Results

A mean absolute error of 0.18 ppm was achieved for the prediction of proton NMR shifts ranging from 0 to 11 ppm. Random forest, J48 decision tree and support vector machines achieved similar overall errors. HOSE codes being a notably simple method achieved a comparatively good result of 0.17 ppm mean absolute error.

Conclusion

NMR prediction methods applied in the course of this work delivered precise predictions which can serve as a building block for Computer-Assisted Structure Elucidation for biological metabolites.

Publications

Tautenhahn, R., Böttcher, C. & Neumann, S. Highly sensitive feature detection for high resolution LC/MS BMC Bioinformatics 9, 504, (2008) DOI: 10.1186/1471-2105-9-504

Background

Liquid chromatography coupled to mass spectrometry (LC/MS) is an important analytical technology for e.g. metabolomics experiments. Determining the boundaries, centres and intensities of the two-dimensional signals in the LC/MS raw data is called feature detection. For the subsequent analysis of complex samples such as plant extracts, which may contain hundreds of compounds, corresponding to thousands of features – a reliable feature detection is mandatory.

Results

We developed a new feature detection algorithm centWavefor high-resolution LC/MS data sets, which collects regions of interest (partial mass traces) in the raw-data, and applies continuous wavelet transformation and optionally Gauss-fitting in the chromatographic domain. We evaluated our feature detection algorithm on dilution series and mixtures of seed and leaf extracts, and estimated recall, precision and F-score of seed and leaf specific features in two experiments of different complexity.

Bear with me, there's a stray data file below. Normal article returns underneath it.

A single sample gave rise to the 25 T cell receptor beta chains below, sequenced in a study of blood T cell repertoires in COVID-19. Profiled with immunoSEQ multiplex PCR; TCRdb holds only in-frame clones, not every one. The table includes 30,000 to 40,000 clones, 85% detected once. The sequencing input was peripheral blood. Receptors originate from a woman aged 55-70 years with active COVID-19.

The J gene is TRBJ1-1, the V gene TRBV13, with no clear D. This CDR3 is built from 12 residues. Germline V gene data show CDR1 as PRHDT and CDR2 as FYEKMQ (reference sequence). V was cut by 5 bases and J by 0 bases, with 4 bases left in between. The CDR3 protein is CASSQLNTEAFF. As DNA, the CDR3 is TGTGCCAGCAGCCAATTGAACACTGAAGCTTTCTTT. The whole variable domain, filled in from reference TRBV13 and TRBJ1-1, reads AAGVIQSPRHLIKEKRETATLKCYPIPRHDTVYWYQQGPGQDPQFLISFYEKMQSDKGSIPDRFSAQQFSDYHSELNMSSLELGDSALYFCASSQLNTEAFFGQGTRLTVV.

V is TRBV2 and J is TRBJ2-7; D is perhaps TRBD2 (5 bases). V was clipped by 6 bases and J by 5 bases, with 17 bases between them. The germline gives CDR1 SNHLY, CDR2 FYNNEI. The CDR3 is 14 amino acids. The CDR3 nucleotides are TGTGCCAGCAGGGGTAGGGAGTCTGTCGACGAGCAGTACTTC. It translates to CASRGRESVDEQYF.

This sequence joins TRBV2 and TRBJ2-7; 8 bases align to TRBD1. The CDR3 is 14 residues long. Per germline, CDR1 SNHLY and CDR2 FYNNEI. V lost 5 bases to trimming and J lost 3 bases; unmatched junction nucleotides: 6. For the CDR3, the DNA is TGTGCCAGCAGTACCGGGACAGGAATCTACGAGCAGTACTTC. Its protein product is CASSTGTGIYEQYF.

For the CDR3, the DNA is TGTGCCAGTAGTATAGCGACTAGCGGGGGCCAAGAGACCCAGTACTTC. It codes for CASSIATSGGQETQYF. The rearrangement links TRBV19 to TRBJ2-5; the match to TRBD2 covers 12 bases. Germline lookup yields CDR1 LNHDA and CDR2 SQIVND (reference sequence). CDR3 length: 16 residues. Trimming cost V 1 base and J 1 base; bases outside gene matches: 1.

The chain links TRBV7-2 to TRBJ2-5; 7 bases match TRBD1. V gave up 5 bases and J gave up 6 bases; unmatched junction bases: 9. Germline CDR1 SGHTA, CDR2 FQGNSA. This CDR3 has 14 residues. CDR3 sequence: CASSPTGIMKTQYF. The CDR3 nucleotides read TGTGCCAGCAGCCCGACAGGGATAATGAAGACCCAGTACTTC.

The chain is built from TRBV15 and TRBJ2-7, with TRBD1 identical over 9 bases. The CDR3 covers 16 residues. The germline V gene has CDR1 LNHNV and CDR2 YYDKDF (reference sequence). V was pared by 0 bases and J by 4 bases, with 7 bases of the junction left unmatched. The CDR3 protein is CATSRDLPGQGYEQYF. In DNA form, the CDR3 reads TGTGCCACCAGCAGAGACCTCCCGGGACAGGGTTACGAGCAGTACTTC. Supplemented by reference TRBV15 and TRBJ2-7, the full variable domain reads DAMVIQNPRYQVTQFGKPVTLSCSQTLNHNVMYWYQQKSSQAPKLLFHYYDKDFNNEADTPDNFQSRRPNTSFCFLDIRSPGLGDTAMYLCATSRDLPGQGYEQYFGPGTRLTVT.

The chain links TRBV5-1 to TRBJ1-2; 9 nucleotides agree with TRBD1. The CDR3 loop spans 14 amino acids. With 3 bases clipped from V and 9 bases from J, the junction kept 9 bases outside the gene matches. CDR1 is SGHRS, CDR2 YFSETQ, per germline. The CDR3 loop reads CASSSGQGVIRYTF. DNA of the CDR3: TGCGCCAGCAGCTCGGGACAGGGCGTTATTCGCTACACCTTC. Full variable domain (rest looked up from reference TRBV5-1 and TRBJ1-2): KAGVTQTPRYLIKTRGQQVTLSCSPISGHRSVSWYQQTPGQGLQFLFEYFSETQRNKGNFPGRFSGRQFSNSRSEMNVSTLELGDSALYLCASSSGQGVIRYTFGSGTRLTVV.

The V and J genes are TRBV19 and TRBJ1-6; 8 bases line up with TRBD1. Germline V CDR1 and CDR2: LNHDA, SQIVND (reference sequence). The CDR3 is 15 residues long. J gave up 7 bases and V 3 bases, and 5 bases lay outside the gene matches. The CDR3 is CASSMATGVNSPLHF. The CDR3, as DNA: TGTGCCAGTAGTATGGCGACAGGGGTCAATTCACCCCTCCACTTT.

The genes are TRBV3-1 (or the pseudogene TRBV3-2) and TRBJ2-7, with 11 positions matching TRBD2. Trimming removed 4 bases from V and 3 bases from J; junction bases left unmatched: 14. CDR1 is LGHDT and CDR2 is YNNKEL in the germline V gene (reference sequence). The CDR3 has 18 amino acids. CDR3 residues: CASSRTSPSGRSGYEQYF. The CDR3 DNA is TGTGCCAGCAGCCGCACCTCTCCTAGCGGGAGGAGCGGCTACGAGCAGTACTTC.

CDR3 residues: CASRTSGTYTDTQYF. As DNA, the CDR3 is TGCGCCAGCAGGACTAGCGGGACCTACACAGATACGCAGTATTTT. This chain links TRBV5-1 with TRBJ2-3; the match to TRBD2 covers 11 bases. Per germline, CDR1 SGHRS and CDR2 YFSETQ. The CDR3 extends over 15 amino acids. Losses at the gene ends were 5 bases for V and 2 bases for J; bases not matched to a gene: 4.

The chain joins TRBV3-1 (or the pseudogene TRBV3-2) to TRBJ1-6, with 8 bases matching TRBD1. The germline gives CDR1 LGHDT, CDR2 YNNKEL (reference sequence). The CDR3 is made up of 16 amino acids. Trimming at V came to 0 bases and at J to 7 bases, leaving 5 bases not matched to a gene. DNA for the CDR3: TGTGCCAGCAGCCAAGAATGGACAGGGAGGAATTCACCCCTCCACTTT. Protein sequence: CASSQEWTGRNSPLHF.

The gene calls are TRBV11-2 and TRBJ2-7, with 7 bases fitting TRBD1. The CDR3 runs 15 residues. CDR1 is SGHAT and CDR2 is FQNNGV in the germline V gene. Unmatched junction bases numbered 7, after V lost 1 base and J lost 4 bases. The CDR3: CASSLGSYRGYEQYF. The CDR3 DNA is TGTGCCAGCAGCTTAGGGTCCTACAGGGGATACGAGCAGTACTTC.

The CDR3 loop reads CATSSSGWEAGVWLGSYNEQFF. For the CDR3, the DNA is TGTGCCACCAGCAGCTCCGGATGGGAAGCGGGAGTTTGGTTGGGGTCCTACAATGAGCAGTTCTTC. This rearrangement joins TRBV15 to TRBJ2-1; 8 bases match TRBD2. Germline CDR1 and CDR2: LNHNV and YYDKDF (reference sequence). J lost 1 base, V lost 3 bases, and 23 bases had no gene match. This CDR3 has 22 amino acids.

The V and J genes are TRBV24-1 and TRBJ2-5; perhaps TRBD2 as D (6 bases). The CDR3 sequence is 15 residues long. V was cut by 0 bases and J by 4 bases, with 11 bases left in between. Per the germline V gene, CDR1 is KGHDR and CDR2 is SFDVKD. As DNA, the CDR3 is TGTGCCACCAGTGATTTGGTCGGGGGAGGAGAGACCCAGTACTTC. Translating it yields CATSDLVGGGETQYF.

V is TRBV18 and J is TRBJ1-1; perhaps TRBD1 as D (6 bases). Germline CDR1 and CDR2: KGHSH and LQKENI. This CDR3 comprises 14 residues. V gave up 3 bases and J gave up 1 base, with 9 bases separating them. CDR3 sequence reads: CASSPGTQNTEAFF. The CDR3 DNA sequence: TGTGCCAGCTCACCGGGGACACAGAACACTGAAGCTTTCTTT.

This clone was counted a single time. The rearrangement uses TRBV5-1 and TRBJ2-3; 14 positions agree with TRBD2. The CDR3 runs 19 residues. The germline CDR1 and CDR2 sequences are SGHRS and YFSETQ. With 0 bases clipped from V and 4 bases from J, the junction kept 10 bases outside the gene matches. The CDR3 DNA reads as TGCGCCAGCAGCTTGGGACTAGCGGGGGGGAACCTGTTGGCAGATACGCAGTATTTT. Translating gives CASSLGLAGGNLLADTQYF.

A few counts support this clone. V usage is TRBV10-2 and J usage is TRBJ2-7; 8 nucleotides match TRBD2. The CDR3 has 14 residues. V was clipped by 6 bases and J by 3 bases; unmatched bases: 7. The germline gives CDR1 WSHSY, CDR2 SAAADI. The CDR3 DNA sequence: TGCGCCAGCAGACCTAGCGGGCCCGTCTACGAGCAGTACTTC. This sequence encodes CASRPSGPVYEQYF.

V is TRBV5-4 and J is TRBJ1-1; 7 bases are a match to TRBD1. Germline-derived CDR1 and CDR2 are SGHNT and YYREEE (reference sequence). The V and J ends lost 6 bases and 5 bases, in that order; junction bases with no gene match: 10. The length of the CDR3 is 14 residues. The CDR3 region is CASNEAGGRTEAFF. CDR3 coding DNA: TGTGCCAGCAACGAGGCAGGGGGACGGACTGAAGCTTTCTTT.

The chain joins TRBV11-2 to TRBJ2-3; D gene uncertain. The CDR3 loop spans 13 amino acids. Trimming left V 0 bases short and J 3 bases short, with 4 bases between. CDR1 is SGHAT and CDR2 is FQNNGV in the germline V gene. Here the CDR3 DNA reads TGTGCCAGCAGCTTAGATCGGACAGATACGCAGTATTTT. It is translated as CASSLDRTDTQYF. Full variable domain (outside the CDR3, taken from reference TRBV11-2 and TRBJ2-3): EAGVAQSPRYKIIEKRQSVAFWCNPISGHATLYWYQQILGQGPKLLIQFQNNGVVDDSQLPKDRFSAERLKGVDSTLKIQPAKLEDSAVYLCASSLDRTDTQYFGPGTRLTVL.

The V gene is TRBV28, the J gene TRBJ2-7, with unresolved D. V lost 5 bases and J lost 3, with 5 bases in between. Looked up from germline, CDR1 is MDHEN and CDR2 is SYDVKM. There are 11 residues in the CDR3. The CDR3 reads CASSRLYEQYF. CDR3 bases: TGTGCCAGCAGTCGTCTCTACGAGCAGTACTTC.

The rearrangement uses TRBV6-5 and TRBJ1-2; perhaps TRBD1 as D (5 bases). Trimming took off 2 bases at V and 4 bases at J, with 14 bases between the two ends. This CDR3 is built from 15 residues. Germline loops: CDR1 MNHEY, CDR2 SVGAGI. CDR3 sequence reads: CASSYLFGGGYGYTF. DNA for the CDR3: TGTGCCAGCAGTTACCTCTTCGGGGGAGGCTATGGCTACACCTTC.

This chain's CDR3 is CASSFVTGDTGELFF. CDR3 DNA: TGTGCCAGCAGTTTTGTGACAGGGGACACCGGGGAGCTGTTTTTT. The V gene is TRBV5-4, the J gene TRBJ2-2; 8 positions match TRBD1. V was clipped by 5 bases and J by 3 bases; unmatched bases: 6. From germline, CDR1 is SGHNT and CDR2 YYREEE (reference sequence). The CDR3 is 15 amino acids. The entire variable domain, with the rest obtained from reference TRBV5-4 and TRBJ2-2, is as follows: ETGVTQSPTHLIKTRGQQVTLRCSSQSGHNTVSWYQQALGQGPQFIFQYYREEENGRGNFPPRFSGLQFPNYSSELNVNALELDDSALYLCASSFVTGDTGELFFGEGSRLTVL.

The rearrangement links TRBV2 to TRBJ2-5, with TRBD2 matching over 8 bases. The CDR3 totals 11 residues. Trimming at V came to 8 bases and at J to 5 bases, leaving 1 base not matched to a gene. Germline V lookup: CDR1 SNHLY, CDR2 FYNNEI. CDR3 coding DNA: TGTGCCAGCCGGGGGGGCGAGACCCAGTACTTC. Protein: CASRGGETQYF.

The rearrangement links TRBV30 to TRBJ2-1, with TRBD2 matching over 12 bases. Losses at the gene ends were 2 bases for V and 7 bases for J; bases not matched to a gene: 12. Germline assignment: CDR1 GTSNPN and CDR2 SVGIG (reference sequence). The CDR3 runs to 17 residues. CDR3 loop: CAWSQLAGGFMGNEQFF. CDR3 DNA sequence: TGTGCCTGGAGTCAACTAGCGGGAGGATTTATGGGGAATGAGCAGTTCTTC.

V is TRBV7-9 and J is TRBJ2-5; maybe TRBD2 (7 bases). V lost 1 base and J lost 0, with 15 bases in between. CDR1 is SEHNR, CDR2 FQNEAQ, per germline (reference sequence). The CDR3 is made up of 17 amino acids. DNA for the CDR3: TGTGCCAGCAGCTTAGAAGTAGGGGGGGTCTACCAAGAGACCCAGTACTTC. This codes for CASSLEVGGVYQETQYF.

Conclusion

The new feature detection algorithm meets the requirements of current metabolomics experiments. centWavecan detect close-by and partially overlapping features and has the highest overall recall and precision values compared to the other algorithms, matchedFilter(the original algorithm of XCMS) and the centroidPicker from MZmine. The centWavealgorithm was integrated into the Bioconductor R-package XCMSand is available from http://www.bioconductor.org/

Publications

Gaida, A. & Neumann, S. MetHouse: Raw and Preprocessed Mass Spectrometry Data J. Integr. Bioinf. 4, 56, (2007) DOI: 10.2390/biecoll-jib-2007-56

We are developing a vendor-independent archive and on top of that a data warehouse for mass spectrometry metabolomics data. The archive schema resembles the communitydeveloped object model, the Java implementation of the model classes, and an editor (for both mzData XML files and the database) have been generated using the Eclipse Modeling Framework. Persistence is handled by the JDO2 -compliant framework JPOX. The main content of the Data Warehouse are the results of the signal processing and peak-picking tasks, carried out using the XCMS package from Bioconductor, putative identification and mass decomposition are added to the warehouse afterwards. We present the system architecture, current content, performance observations and describe the analysis tools on top of the warehouse. Availability: http://msbi.ipb-halle.de/

Publications

Tautenhahn, R., Böttcher, C. & Neumann, S. Annotation of LC/ESI-MS Mass Signals. In: Bioinformatics Research and Development BIRD 2007 Proc. of BIRD 2007 - 1st International Conference on Bioinformatics Research and Development 2007 371-380, (2007) DOI: 10.1007/978-3-540-71233-6_29

Mass spectrometry is the work-horse technology of the emerging field of metabolomics. The identification of mass signals remains the largest bottleneck for a non-targeted approach: due to the analytical method, each metabolite in a complex mixture will give rise to a number of mass signals. In contrast to GC/MS measurements, for soft ionisation methods such as ESI-MS there are no extensive libraries of reference spectra or established deconvolution methods. We present a set of annotation methods which aim to group together mass signals measured from a single metabolite, based on rules for mass differences and peak shape comparison.

This page was last modified on 10.03.2014.